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Designing kidney health for all

Published: March 2023
Updated: March 2024

Bex Jones
Bex Jones, Design Consultant

World Kidney Day (WKD) was launched in 2006 to raise awareness of the importance of our kidneys and the impact that they have on our health. In turn, the campaign aims to educate both patients and healthcare professionals on preventative care for chronic kidney disease (CKD) to aid with early detection and minimise risks.

The 2024 campaign theme is ‘Kidney health for all – advancing equitable access
to care and optimal medication practice’. Achieving optimal kidney care requires overcoming barriers at multiple levels while considering contextual differences across world regions. These include gaps in early diagnosis, lack of universal healthcare or insurance coverage, low awareness among healthcare workers, and challenges to medication cost and accessibility. 

As a medical design consultancy, we are passionate about improving healthcare and making a positive impact on people’s lives.

In this article, I’ll explore how to improve care for patients with non-communicable diseases (cardiovascular, diabetes, hypertension, chronic lung diseases, and chronic kidney diseases) by making it more preventative.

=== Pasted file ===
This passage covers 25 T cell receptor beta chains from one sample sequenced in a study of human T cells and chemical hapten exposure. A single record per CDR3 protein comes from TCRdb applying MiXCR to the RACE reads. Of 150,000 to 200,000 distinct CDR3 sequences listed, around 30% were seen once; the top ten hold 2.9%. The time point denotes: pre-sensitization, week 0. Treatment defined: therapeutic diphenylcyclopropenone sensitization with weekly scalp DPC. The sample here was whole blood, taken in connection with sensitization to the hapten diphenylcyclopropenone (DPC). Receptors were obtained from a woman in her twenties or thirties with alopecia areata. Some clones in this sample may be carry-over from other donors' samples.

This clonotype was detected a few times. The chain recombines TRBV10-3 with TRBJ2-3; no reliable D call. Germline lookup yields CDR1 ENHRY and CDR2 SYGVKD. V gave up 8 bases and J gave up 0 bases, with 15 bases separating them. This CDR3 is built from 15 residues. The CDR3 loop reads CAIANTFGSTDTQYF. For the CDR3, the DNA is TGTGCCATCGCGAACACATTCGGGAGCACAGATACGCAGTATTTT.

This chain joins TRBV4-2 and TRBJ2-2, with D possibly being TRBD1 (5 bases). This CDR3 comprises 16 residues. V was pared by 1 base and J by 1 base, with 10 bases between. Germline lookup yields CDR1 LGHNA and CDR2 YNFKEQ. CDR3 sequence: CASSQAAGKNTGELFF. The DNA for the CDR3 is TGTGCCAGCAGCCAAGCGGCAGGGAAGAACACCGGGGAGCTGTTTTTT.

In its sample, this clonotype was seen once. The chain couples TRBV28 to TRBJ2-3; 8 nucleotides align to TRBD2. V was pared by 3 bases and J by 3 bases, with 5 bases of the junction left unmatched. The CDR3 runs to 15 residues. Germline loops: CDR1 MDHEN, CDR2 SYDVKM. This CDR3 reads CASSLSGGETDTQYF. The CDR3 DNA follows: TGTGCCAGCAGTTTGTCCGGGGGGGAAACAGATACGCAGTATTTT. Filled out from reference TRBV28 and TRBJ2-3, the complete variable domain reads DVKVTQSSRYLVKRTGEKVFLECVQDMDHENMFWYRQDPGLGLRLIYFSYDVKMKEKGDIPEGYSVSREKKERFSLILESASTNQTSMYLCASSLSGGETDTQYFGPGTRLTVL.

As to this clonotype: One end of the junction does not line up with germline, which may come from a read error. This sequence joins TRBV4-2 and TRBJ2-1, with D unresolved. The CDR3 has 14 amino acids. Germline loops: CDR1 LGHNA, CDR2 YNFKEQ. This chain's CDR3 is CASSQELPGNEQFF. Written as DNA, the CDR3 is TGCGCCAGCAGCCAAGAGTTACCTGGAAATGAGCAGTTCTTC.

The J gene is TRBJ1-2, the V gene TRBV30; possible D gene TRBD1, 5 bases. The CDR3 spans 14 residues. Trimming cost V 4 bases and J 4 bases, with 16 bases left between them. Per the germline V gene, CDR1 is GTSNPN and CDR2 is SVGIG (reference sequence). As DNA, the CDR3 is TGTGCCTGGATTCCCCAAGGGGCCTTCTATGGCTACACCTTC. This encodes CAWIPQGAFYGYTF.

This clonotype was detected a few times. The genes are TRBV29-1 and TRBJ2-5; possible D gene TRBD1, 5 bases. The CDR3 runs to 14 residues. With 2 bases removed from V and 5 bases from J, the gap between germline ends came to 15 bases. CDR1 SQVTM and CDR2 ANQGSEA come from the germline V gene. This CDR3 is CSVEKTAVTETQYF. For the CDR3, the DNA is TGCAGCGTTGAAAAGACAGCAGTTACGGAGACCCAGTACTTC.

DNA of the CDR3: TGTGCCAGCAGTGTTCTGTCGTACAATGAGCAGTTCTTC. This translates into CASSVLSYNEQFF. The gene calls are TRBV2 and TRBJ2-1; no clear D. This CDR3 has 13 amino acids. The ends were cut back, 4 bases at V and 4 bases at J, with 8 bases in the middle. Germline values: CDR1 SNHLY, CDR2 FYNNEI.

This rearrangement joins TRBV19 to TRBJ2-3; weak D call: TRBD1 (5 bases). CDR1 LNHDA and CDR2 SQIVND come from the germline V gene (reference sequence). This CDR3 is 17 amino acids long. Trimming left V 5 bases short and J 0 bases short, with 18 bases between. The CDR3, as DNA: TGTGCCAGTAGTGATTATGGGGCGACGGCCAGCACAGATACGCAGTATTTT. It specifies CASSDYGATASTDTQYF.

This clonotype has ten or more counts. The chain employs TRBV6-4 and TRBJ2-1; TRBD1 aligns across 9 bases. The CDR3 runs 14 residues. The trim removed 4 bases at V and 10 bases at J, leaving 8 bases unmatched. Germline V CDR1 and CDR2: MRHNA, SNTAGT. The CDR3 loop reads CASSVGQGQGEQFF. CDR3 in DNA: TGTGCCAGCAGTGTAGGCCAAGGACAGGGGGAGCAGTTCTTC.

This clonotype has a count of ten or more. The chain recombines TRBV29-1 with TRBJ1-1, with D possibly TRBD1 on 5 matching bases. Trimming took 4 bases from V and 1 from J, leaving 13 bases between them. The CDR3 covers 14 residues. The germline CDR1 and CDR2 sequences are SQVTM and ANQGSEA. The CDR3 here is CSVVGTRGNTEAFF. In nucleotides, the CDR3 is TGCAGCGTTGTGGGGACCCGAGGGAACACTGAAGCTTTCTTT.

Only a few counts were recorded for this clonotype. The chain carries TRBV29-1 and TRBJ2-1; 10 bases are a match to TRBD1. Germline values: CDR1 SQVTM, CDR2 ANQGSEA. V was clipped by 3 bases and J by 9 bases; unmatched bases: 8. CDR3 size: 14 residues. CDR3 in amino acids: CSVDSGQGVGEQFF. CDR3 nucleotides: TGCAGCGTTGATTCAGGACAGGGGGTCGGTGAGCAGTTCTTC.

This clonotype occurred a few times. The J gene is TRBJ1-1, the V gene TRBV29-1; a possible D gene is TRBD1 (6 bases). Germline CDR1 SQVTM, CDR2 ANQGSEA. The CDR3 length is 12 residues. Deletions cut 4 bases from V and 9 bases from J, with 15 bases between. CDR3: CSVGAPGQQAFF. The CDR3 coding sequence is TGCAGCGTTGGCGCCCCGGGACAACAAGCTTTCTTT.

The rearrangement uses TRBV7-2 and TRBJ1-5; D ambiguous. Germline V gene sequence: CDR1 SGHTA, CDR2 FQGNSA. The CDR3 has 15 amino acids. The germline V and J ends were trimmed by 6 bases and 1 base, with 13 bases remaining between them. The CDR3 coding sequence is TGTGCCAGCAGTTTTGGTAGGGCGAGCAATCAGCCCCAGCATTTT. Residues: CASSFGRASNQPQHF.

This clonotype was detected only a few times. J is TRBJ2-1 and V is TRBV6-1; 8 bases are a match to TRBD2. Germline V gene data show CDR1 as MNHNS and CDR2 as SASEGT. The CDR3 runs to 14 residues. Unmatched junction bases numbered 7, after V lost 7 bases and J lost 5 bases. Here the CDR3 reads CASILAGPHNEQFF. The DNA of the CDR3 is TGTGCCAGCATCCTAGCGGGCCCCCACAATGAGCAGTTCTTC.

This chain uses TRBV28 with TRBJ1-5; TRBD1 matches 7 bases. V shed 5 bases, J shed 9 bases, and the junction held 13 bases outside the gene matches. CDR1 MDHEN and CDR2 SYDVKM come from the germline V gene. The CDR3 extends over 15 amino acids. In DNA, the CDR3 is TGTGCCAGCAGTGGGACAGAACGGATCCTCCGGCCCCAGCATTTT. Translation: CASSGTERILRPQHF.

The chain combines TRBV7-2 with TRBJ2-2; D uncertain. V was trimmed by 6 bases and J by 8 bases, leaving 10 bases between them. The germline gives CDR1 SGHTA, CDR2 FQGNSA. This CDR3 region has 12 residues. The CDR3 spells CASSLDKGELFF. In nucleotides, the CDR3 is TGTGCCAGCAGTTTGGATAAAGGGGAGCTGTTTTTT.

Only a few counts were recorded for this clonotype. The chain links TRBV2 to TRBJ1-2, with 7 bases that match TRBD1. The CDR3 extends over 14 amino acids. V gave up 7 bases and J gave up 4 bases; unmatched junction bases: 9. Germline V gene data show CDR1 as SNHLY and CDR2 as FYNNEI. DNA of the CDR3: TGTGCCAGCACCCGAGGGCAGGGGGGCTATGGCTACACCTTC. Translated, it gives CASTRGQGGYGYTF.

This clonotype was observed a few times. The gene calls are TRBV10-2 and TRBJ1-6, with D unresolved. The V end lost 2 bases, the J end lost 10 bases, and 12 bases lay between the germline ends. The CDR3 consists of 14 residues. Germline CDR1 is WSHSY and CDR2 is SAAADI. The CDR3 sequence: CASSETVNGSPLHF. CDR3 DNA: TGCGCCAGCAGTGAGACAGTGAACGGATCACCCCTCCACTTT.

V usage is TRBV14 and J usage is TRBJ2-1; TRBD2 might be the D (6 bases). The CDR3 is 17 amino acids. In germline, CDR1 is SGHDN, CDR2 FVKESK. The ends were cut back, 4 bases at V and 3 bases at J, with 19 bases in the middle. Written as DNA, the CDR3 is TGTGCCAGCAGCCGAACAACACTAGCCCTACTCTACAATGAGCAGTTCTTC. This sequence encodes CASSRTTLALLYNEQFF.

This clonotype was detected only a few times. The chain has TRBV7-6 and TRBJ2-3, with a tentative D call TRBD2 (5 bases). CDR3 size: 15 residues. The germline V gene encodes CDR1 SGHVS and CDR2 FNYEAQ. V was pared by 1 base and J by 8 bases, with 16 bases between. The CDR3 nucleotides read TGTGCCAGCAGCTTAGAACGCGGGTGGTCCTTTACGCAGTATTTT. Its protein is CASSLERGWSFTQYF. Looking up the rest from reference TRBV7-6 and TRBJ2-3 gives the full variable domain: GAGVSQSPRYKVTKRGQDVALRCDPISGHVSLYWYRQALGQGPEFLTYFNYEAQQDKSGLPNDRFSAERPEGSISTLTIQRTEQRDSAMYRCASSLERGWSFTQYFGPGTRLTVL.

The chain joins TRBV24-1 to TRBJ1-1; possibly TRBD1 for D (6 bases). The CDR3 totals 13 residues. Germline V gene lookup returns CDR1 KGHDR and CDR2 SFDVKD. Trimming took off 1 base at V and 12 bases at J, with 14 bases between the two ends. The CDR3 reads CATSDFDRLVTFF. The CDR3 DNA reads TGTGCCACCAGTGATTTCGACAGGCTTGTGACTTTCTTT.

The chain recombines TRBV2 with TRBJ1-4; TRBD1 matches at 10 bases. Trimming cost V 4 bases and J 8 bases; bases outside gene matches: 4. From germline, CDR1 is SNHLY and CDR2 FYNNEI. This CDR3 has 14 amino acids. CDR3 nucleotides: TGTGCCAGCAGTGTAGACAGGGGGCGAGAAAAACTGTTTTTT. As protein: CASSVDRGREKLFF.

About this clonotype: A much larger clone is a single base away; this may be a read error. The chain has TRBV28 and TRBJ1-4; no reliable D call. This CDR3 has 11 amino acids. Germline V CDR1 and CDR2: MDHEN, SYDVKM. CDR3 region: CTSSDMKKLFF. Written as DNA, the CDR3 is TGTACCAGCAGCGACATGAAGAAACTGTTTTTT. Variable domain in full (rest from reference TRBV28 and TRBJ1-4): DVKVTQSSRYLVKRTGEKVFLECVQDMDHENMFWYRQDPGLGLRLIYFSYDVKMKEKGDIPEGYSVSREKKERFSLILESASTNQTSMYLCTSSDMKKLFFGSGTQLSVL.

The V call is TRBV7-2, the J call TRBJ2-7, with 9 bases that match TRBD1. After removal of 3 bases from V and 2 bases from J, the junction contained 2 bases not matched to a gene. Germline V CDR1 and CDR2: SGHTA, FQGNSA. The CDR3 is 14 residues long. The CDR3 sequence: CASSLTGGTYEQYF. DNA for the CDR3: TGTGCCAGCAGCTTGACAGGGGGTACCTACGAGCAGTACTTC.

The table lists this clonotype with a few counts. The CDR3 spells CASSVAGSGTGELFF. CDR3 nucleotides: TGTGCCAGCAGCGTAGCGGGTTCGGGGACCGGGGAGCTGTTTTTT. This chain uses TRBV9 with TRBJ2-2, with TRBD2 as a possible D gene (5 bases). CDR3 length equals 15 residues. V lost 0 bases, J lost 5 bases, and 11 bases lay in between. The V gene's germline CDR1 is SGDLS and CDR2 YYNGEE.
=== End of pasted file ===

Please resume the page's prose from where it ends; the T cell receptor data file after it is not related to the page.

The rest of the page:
Condition and scale

CKD is a progressive disease that leads to a loss in kidney function over a period of months or years. This occurs due to damaged nephrons, which act as filters for the blood. In time, this leads to kidney failure which affects the whole body and can significantly reduce quality of life.

It is said if policy inaction is not reversed now, CKD will be the 5th leading cause of years of life lost in 2040. Currently, CKD affects 10% of the world’s population and due to the inaccessibility of proper and affordable treatment, millions of people die each year. In this percentage, there are around two million patients receiving treatment to stay alive.

The problem

At present, there is no cure for CKD. The current treatments used to help relieve symptoms are primarily pharmaceutical, positive lifestyle changes, dialysis, or kidney transplants. The success rate of kidney transplants is high; however, the organ donor list is unable to keep up with the demand. In the US alone there are around 100,000 patients on the waiting list.